The great thing about organizational equity is that, once it is developed, it becomes self-sustaining by the individual and organization. Once supply chain talent is provided with the runway to perform and the platform to be noticed, any high performer has what they need to make an impact on the organization.

Support talent achievement

Organizational equity is the key to any supply chain recruiting strategy — and will not cause a hit to the profit and loss statement. But it’s difficult to highlight in the text of a job posting, though not impossible.

If a business has a structured human resources process that insists on more vanilla job postings, the concept of organizational equity must be sold in the interview process. Highlight the exposure to leadership a specific role will have. Talk about the mentoring programs in place. Share the type of branding opportunities that exist for young talent. These things don’t stop at the interview — they only begin.

Organizational equity is not something that can be offered in the form of a “lump sum” payment. It is not established on day one and will take time to mature. And it is just as important in challenging times as it is in successes.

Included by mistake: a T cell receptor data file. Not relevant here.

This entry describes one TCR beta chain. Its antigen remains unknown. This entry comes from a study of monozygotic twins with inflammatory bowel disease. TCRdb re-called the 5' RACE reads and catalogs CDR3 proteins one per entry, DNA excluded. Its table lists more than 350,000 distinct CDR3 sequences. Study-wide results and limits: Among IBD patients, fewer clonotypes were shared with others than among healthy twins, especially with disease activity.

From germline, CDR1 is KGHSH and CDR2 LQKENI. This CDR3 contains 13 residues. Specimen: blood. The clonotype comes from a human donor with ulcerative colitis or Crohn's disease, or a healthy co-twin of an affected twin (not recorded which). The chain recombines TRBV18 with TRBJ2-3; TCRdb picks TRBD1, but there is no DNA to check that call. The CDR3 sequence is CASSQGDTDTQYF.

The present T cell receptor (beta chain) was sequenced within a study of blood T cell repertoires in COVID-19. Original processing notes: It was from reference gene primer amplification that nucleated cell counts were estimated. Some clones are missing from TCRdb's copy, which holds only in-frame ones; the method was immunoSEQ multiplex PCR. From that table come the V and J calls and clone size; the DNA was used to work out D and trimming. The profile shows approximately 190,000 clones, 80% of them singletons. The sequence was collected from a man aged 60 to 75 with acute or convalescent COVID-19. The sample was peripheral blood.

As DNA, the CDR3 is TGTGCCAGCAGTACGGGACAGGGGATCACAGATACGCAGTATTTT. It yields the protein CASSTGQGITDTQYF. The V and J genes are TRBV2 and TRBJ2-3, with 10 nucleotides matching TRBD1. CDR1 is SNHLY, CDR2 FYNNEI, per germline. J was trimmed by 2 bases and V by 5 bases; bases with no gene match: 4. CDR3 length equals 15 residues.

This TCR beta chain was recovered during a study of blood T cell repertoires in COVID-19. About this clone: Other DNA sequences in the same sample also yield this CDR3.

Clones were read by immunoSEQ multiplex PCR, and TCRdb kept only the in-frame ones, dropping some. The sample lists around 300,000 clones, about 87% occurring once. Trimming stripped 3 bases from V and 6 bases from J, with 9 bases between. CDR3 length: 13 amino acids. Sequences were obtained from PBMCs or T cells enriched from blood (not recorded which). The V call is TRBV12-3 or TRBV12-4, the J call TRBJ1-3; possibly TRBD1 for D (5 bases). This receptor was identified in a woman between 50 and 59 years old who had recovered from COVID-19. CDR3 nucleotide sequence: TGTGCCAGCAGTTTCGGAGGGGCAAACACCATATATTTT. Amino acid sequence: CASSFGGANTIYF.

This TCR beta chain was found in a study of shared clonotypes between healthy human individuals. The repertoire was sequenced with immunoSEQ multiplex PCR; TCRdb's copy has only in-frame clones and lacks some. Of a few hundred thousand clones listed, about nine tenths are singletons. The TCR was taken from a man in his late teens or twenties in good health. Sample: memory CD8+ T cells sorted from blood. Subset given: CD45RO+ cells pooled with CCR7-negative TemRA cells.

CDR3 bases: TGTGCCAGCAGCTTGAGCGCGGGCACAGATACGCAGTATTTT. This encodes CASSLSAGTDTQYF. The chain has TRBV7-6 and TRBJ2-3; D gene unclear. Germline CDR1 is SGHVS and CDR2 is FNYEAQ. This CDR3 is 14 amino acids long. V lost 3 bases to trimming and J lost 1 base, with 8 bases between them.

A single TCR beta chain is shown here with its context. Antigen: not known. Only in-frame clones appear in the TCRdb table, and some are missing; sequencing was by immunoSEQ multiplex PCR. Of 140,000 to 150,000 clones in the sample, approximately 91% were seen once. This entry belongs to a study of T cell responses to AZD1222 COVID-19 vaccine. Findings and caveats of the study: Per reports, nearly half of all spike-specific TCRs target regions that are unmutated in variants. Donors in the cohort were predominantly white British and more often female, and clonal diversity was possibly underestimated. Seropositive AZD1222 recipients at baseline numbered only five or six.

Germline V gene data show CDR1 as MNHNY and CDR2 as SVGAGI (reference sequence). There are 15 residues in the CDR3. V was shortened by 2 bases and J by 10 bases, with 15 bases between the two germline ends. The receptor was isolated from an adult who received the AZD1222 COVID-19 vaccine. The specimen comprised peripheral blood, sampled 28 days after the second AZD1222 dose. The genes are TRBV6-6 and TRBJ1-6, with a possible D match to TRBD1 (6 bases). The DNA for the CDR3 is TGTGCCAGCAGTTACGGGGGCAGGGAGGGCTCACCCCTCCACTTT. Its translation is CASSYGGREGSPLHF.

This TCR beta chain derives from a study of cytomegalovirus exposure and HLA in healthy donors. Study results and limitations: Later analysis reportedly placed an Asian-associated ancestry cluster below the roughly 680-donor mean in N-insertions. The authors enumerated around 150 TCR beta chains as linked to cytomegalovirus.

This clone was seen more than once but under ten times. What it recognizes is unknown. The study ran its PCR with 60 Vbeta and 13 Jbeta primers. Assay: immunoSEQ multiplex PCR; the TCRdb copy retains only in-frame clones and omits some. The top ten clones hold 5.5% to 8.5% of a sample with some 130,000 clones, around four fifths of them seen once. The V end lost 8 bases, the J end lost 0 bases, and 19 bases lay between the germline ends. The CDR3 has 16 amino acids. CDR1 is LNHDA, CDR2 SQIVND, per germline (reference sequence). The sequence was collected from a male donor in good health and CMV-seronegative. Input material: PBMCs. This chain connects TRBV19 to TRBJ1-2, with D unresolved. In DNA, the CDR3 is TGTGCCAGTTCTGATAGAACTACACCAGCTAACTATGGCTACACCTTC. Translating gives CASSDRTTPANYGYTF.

In 2020, I was named to the Institute for Supply Management’s 30 Under 30 Supply Chain Stars. This award was the catalyst to an organizational response directly driven by my organizational equity. Leaders and mentors across the organization reached out to tell me how proud they were of this accomplishment. Executive leaders in my business unit forwarded the news to others in my immediate team. It was the perfect reminder of the level of sponsorship I have from leaders in my company who want to see me succeed.


” Let supply chain standouts grow and sign up for stretch assignments; allow them to demonstrate agility.”


On the other hand, when I am weighing pursuing a new role internally and want to understand the impact a role may have on my perception or branding across the organization, there are executives I can reach out to who will pause to take my call. This is how organizational equity is built, and it is what keeps me from scoping out external job postings — and it doesn’t cost my company a dime.